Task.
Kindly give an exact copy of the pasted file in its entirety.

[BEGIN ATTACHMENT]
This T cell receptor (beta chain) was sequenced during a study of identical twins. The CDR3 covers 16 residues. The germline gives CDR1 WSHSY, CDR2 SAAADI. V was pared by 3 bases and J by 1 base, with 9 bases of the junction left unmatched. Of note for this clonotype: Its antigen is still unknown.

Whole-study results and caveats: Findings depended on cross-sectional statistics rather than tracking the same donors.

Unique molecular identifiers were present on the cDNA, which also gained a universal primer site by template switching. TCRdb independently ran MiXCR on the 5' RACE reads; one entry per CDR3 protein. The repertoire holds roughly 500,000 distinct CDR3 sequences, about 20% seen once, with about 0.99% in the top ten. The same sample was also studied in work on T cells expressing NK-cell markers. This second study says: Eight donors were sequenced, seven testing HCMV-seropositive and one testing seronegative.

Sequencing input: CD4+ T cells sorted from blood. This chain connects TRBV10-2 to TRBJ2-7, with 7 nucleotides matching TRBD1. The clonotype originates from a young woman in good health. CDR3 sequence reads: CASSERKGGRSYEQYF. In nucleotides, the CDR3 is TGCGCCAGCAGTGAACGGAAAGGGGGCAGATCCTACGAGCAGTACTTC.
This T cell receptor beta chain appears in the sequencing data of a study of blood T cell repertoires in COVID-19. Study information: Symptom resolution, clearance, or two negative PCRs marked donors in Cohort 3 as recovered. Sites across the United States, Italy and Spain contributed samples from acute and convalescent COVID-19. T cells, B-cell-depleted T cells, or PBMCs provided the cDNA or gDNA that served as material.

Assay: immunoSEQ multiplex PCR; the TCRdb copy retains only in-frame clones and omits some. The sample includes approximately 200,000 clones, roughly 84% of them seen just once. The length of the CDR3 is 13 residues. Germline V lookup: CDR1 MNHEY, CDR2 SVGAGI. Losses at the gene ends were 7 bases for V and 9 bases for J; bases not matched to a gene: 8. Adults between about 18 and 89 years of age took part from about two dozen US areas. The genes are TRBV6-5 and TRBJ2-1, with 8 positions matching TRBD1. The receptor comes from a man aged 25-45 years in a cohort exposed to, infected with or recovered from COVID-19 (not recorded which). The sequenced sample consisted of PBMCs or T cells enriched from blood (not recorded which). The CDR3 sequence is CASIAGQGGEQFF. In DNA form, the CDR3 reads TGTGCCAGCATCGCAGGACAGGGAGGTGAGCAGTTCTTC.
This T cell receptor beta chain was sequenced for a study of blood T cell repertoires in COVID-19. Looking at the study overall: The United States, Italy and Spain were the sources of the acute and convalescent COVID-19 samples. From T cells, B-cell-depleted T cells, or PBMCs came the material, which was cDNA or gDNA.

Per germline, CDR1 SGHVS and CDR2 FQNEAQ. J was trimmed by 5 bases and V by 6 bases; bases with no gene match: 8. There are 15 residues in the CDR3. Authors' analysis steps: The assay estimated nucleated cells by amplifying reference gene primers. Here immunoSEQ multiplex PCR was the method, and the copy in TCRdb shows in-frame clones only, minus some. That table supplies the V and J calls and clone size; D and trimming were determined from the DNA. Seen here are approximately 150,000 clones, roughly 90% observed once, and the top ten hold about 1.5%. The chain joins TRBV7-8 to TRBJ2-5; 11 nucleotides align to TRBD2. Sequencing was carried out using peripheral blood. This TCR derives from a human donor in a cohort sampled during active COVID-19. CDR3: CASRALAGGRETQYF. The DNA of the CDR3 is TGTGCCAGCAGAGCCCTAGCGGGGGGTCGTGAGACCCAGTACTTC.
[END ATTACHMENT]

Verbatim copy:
This T cell receptor (beta chain) was sequenced during a study of identical twins. The CDR3 covers 16 residues. The germline gives CDR1 WSHSY, CDR2 SAAADI. V was pared by 3 bases and J by 1 base, with 9 bases of the junction left unmatched. Of note for this clonotype: Its antigen is still unknown.

Whole-study results and caveats: Findings depended on cross-sectional statistics rather than tracking the same donors.

Unique molecular identifiers were present on the cDNA, which also gained a universal primer site by template switching. TCRdb independently ran MiXCR on the 5' RACE reads; one entry per CDR3 protein. The repertoire holds roughly 500,000 distinct CDR3 sequences, about 20% seen once, with about 0.99% in the top ten. The same sample was also studied in work on T cells expressing NK-cell markers. This second study says: Eight donors were sequenced, seven testing HCMV-seropositive and one testing seronegative.

Sequencing input: CD4+ T cells sorted from blood. This chain connects TRBV10-2 to TRBJ2-7, with 7 nucleotides matching TRBD1. The clonotype originates from a young woman in good health. CDR3 sequence reads: CASSERKGGRSYEQYF. In nucleotides, the CDR3 is TGCGCCAGCAGTGAACGGAAAGGGGGCAGATCCTACGAGCAGTACTTC.
This T cell receptor beta chain appears in the sequencing data of a study of blood T cell repertoires in COVID-19. Study information: Symptom resolution, clearance, or two negative PCRs marked donors in Cohort 3 as recovered. Sites across the United States, Italy and Spain contributed samples from acute and convalescent COVID-19. T cells, B-cell-depleted T cells, or PBMCs provided the cDNA or gDNA that served as material.

Assay: immunoSEQ multiplex PCR; the TCRdb copy retains only in-frame clones and omits some. The sample includes approximately 200,000 clones, roughly 84% of them seen just once. The length of the CDR3 is 13 residues. Germline V lookup: CDR1 MNHEY, CDR2 SVGAGI. Losses at the gene ends were 7 bases for V and 9 bases for J; bases not matched to a gene: 8. Adults between about 18 and 89 years of age took part from about two dozen US areas. The genes are TRBV6-5 and TRBJ2-1, with 8 positions matching TRBD1. The receptor comes from a man aged 25-45 years in a cohort exposed to, infected with or recovered from COVID-19 (not recorded which). The sequenced sample consisted of PBMCs or T cells enriched from blood (not recorded which). The CDR3 sequence is CASIAGQGGEQFF. In DNA form, the CDR3 reads TGTGCCAGCATCGCAGGACAGGGAGGTGAGCAGTTCTTC.
This T cell receptor beta chain was sequenced for a study of blood T cell repertoires in COVID-19. Looking at the study overall: The United States, Italy and Spain were the sources of the acute and convalescent COVID-19 samples. From T cells, B-cell-depleted T cells, or PBMCs came the material, which was cDNA or gDNA.

Per germline, CDR1 SGHVS and CDR2 FQNEAQ. J was trimmed by 5 bases and V by 6 bases; bases with no gene match: 8. There are 15 residues in the CDR3. Authors' analysis steps: The assay estimated nucleated cells by amplifying reference gene primers. Here immunoSEQ multiplex PCR was the method, and the copy in TCRdb shows in-frame clones only, minus some. That table supplies the V and J calls and clone size; D and trimming were determined from the DNA. Seen here are approximately 150,000 clones, roughly 90% observed once, and the top ten hold about 1.5%. The chain joins TRBV7-8 to TRBJ2-5; 11 nucleotides align to TRBD2. Sequencing was carried out using peripheral blood. This TCR derives from a human donor in a cohort sampled during active COVID-19. CDR3: CASRALAGGRETQYF. The DNA of the CDR3 is TGTGCCAGCAGAGCCCTAGCGGGGGGTCGTGAGACCCAGTACTTC.